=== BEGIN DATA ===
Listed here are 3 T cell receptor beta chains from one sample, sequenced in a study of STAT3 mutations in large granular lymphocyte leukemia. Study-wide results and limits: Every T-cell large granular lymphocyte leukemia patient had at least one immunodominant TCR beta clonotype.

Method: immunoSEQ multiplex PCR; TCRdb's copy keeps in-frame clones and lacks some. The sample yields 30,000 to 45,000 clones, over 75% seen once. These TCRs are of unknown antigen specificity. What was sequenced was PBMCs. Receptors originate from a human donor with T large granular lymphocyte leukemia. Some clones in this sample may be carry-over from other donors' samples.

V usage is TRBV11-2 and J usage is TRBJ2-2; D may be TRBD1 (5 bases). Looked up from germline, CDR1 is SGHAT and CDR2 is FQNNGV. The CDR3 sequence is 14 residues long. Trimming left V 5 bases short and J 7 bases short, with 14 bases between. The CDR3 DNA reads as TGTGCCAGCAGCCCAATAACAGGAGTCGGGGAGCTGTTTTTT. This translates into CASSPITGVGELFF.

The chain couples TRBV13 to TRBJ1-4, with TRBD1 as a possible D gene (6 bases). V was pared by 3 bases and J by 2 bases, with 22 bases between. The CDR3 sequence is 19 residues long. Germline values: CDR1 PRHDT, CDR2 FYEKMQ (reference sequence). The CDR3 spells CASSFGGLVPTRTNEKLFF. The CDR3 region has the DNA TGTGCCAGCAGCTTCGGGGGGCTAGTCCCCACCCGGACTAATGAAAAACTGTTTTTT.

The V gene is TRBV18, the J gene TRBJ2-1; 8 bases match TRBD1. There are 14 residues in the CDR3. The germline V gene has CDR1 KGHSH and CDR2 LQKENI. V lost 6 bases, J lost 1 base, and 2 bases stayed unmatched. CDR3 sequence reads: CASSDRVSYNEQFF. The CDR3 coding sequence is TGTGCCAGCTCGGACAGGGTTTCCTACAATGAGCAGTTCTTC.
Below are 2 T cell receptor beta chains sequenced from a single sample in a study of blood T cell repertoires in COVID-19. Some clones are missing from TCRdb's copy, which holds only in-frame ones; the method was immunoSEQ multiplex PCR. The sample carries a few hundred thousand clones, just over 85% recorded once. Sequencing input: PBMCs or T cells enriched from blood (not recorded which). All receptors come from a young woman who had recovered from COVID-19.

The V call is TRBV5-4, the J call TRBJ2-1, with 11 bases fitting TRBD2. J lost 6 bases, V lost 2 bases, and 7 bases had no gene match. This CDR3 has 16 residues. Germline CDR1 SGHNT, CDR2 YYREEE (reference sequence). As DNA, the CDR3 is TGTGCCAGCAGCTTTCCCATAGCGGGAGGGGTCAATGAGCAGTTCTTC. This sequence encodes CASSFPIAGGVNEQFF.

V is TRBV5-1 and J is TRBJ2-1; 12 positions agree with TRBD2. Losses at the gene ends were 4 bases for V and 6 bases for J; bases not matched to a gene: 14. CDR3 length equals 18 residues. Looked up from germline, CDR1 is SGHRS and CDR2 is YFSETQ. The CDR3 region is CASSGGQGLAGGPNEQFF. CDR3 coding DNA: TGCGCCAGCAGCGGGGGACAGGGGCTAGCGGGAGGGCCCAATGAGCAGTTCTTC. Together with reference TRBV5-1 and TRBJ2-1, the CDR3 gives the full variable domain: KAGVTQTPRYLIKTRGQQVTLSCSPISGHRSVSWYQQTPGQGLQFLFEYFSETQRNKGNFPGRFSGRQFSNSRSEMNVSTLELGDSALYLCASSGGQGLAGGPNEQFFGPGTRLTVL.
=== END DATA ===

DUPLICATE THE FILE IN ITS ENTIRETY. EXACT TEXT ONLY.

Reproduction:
Listed here are 3 T cell receptor beta chains from one sample, sequenced in a study of STAT3 mutations in large granular lymphocyte leukemia. Study-wide results and limits: Every T-cell large granular lymphocyte leukemia patient had at least one immunodominant TCR beta clonotype.

Method: immunoSEQ multiplex PCR; TCRdb's copy keeps in-frame clones and lacks some. The sample yields 30,000 to 45,000 clones, over 75% seen once. These TCRs are of unknown antigen specificity. What was sequenced was PBMCs. Receptors originate from a human donor with T large granular lymphocyte leukemia. Some clones in this sample may be carry-over from other donors' samples.

V usage is TRBV11-2 and J usage is TRBJ2-2; D may be TRBD1 (5 bases). Looked up from germline, CDR1 is SGHAT and CDR2 is FQNNGV. The CDR3 sequence is 14 residues long. Trimming left V 5 bases short and J 7 bases short, with 14 bases between. The CDR3 DNA reads as TGTGCCAGCAGCCCAATAACAGGAGTCGGGGAGCTGTTTTTT. This translates into CASSPITGVGELFF.

The chain couples TRBV13 to TRBJ1-4, with TRBD1 as a possible D gene (6 bases). V was pared by 3 bases and J by 2 bases, with 22 bases between. The CDR3 sequence is 19 residues long. Germline values: CDR1 PRHDT, CDR2 FYEKMQ (reference sequence). The CDR3 spells CASSFGGLVPTRTNEKLFF. The CDR3 region has the DNA TGTGCCAGCAGCTTCGGGGGGCTAGTCCCCACCCGGACTAATGAAAAACTGTTTTTT.

The V gene is TRBV18, the J gene TRBJ2-1; 8 bases match TRBD1. There are 14 residues in the CDR3. The germline V gene has CDR1 KGHSH and CDR2 LQKENI. V lost 6 bases, J lost 1 base, and 2 bases stayed unmatched. CDR3 sequence reads: CASSDRVSYNEQFF. The CDR3 coding sequence is TGTGCCAGCTCGGACAGGGTTTCCTACAATGAGCAGTTCTTC.
Below are 2 T cell receptor beta chains sequenced from a single sample in a study of blood T cell repertoires in COVID-19. Some clones are missing from TCRdb's copy, which holds only in-frame ones; the method was immunoSEQ multiplex PCR. The sample carries a few hundred thousand clones, just over 85% recorded once. Sequencing input: PBMCs or T cells enriched from blood (not recorded which). All receptors come from a young woman who had recovered from COVID-19.

The V call is TRBV5-4, the J call TRBJ2-1, with 11 bases fitting TRBD2. J lost 6 bases, V lost 2 bases, and 7 bases had no gene match. This CDR3 has 16 residues. Germline CDR1 SGHNT, CDR2 YYREEE (reference sequence). As DNA, the CDR3 is TGTGCCAGCAGCTTTCCCATAGCGGGAGGGGTCAATGAGCAGTTCTTC. This sequence encodes CASSFPIAGGVNEQFF.

V is TRBV5-1 and J is TRBJ2-1; 12 positions agree with TRBD2. Losses at the gene ends were 4 bases for V and 6 bases for J; bases not matched to a gene: 14. CDR3 length equals 18 residues. Looked up from germline, CDR1 is SGHRS and CDR2 is YFSETQ. The CDR3 region is CASSGGQGLAGGPNEQFF. CDR3 coding DNA: TGCGCCAGCAGCGGGGGACAGGGGCTAGCGGGAGGGCCCAATGAGCAGTTCTTC. Together with reference TRBV5-1 and TRBJ2-1, the CDR3 gives the full variable domain: KAGVTQTPRYLIKTRGQQVTLSCSPISGHRSVSWYQQTPGQGLQFLFEYFSETQRNKGNFPGRFSGRQFSNSRSEMNVSTLELGDSALYLCASSGGQGLAGGPNEQFFGPGTRLTVL.